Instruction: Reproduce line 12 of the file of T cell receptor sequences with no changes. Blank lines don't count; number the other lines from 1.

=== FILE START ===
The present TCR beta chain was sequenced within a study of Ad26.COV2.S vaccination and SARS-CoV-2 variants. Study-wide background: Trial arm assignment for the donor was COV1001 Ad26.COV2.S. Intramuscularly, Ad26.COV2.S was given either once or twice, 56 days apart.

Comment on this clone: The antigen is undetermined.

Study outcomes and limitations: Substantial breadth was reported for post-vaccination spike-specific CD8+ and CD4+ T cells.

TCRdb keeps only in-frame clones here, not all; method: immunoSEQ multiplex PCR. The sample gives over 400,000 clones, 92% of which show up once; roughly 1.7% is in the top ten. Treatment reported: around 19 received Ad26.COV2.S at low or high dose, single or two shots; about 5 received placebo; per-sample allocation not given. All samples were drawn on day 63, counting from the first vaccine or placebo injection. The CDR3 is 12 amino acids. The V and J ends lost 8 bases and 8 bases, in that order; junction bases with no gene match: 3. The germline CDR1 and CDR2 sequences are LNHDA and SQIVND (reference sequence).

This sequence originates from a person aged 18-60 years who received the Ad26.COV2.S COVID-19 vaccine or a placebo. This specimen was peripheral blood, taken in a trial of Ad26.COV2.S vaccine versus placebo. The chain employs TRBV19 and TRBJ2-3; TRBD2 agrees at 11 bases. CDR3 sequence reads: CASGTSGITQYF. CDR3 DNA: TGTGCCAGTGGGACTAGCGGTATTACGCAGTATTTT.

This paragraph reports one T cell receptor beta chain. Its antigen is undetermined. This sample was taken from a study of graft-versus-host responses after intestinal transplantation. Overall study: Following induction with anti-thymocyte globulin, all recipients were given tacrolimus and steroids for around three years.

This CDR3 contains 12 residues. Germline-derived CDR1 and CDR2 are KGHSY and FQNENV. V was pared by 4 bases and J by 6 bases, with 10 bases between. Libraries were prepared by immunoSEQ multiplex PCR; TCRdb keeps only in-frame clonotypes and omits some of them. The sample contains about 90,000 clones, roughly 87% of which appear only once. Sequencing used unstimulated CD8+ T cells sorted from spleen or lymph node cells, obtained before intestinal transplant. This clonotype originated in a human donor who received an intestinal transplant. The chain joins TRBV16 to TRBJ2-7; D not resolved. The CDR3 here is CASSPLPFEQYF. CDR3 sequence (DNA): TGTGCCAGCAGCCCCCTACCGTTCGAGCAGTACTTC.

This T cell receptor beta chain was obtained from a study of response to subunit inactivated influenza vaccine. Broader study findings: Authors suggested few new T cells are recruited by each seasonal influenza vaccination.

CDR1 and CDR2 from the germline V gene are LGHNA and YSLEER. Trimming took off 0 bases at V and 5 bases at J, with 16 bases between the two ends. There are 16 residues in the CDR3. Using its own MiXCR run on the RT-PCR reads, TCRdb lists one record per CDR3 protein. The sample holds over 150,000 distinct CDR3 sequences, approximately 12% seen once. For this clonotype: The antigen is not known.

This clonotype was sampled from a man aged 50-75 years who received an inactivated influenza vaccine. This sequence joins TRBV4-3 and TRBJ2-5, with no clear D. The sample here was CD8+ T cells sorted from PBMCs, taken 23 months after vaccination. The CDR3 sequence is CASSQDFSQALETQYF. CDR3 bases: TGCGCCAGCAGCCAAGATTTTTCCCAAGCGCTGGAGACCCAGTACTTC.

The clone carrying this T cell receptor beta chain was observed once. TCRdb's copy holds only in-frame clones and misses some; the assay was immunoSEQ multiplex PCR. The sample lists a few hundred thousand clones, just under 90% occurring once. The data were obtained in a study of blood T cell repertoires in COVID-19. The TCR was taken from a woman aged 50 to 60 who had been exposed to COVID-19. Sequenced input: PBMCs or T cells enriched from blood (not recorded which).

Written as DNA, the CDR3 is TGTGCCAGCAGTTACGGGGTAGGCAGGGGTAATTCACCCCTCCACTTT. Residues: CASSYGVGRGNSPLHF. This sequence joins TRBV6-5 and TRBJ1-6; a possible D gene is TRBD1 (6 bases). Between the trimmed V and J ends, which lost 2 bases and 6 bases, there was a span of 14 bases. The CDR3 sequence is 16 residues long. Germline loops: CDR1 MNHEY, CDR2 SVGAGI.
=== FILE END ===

Written as DNA, the CDR3 is TGTGCCAGCAGTTACGGGGTAGGCAGGGGTAATTCACCCCTCCACTTT. Residues: CASSYGVGRGNSPLHF. This sequence joins TRBV6-5 and TRBJ1-6; a possible D gene is TRBD1 (6 bases). Between the trimmed V and J ends, which lost 2 bases and 6 bases, there was a span of 14 bases. The CDR3 sequence is 16 residues long. Germline loops: CDR1 MNHEY, CDR2 SVGAGI.